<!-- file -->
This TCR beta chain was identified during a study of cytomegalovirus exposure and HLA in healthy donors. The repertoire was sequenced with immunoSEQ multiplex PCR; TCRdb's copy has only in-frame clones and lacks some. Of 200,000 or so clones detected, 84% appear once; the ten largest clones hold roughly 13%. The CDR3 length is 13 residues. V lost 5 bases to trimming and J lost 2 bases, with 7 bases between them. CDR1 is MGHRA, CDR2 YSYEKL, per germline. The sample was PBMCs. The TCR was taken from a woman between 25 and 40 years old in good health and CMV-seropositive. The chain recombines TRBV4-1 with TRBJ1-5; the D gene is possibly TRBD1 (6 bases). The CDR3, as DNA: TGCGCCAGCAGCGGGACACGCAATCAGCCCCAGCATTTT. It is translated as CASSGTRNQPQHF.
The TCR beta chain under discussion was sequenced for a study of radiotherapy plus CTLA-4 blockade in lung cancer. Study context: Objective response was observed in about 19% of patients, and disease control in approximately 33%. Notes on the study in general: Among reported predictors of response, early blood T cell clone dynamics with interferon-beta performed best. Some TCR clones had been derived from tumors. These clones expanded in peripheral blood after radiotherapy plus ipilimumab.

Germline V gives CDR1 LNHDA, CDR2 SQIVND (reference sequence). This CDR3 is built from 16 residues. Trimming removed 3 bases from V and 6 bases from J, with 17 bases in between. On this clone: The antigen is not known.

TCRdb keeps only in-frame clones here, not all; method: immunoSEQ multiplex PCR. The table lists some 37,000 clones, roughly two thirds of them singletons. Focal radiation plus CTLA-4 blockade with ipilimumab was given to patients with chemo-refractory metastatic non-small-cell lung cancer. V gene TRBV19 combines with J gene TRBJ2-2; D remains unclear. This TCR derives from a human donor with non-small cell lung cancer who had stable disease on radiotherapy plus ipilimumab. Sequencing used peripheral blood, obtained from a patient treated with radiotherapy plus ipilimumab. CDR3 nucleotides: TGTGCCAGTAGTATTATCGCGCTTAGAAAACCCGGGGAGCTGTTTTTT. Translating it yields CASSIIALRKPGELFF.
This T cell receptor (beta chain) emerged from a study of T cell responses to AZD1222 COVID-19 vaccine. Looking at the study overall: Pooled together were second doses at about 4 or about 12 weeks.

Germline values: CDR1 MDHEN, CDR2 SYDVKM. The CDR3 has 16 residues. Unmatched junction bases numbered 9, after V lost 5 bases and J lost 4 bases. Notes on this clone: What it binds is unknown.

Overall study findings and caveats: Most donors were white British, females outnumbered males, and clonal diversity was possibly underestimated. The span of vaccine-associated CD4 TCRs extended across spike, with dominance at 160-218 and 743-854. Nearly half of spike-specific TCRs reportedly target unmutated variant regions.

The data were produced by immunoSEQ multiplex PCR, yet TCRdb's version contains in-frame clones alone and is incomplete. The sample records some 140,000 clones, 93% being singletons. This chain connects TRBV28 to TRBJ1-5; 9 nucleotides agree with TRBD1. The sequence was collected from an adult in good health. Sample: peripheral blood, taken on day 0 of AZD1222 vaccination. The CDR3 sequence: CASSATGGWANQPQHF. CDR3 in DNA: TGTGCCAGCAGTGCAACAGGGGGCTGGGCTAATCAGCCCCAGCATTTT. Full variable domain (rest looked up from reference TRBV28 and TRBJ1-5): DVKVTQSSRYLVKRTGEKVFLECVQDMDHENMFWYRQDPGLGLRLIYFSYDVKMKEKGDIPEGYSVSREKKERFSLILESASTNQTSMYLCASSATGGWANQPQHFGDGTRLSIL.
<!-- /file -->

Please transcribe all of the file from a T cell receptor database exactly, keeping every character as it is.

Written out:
This TCR beta chain was identified during a study of cytomegalovirus exposure and HLA in healthy donors. The repertoire was sequenced with immunoSEQ multiplex PCR; TCRdb's copy has only in-frame clones and lacks some. Of 200,000 or so clones detected, 84% appear once; the ten largest clones hold roughly 13%. The CDR3 length is 13 residues. V lost 5 bases to trimming and J lost 2 bases, with 7 bases between them. CDR1 is MGHRA, CDR2 YSYEKL, per germline. The sample was PBMCs. The TCR was taken from a woman between 25 and 40 years old in good health and CMV-seropositive. The chain recombines TRBV4-1 with TRBJ1-5; the D gene is possibly TRBD1 (6 bases). The CDR3, as DNA: TGCGCCAGCAGCGGGACACGCAATCAGCCCCAGCATTTT. It is translated as CASSGTRNQPQHF.
The TCR beta chain under discussion was sequenced for a study of radiotherapy plus CTLA-4 blockade in lung cancer. Study context: Objective response was observed in about 19% of patients, and disease control in approximately 33%. Notes on the study in general: Among reported predictors of response, early blood T cell clone dynamics with interferon-beta performed best. Some TCR clones had been derived from tumors. These clones expanded in peripheral blood after radiotherapy plus ipilimumab.

Germline V gives CDR1 LNHDA, CDR2 SQIVND (reference sequence). This CDR3 is built from 16 residues. Trimming removed 3 bases from V and 6 bases from J, with 17 bases in between. On this clone: The antigen is not known.

TCRdb keeps only in-frame clones here, not all; method: immunoSEQ multiplex PCR. The table lists some 37,000 clones, roughly two thirds of them singletons. Focal radiation plus CTLA-4 blockade with ipilimumab was given to patients with chemo-refractory metastatic non-small-cell lung cancer. V gene TRBV19 combines with J gene TRBJ2-2; D remains unclear. This TCR derives from a human donor with non-small cell lung cancer who had stable disease on radiotherapy plus ipilimumab. Sequencing used peripheral blood, obtained from a patient treated with radiotherapy plus ipilimumab. CDR3 nucleotides: TGTGCCAGTAGTATTATCGCGCTTAGAAAACCCGGGGAGCTGTTTTTT. Translating it yields CASSIIALRKPGELFF.
This T cell receptor (beta chain) emerged from a study of T cell responses to AZD1222 COVID-19 vaccine. Looking at the study overall: Pooled together were second doses at about 4 or about 12 weeks.

Germline values: CDR1 MDHEN, CDR2 SYDVKM. The CDR3 has 16 residues. Unmatched junction bases numbered 9, after V lost 5 bases and J lost 4 bases. Notes on this clone: What it binds is unknown.

Overall study findings and caveats: Most donors were white British, females outnumbered males, and clonal diversity was possibly underestimated. The span of vaccine-associated CD4 TCRs extended across spike, with dominance at 160-218 and 743-854. Nearly half of spike-specific TCRs reportedly target unmutated variant regions.

The data were produced by immunoSEQ multiplex PCR, yet TCRdb's version contains in-frame clones alone and is incomplete. The sample records some 140,000 clones, 93% being singletons. This chain connects TRBV28 to TRBJ1-5; 9 nucleotides agree with TRBD1. The sequence was collected from an adult in good health. Sample: peripheral blood, taken on day 0 of AZD1222 vaccination. The CDR3 sequence: CASSATGGWANQPQHF. CDR3 in DNA: TGTGCCAGCAGTGCAACAGGGGGCTGGGCTAATCAGCCCCAGCATTTT. Full variable domain (rest looked up from reference TRBV28 and TRBJ1-5): DVKVTQSSRYLVKRTGEKVFLECVQDMDHENMFWYRQDPGLGLRLIYFSYDVKMKEKGDIPEGYSVSREKKERFSLILESASTNQTSMYLCASSATGGWANQPQHFGDGTRLSIL.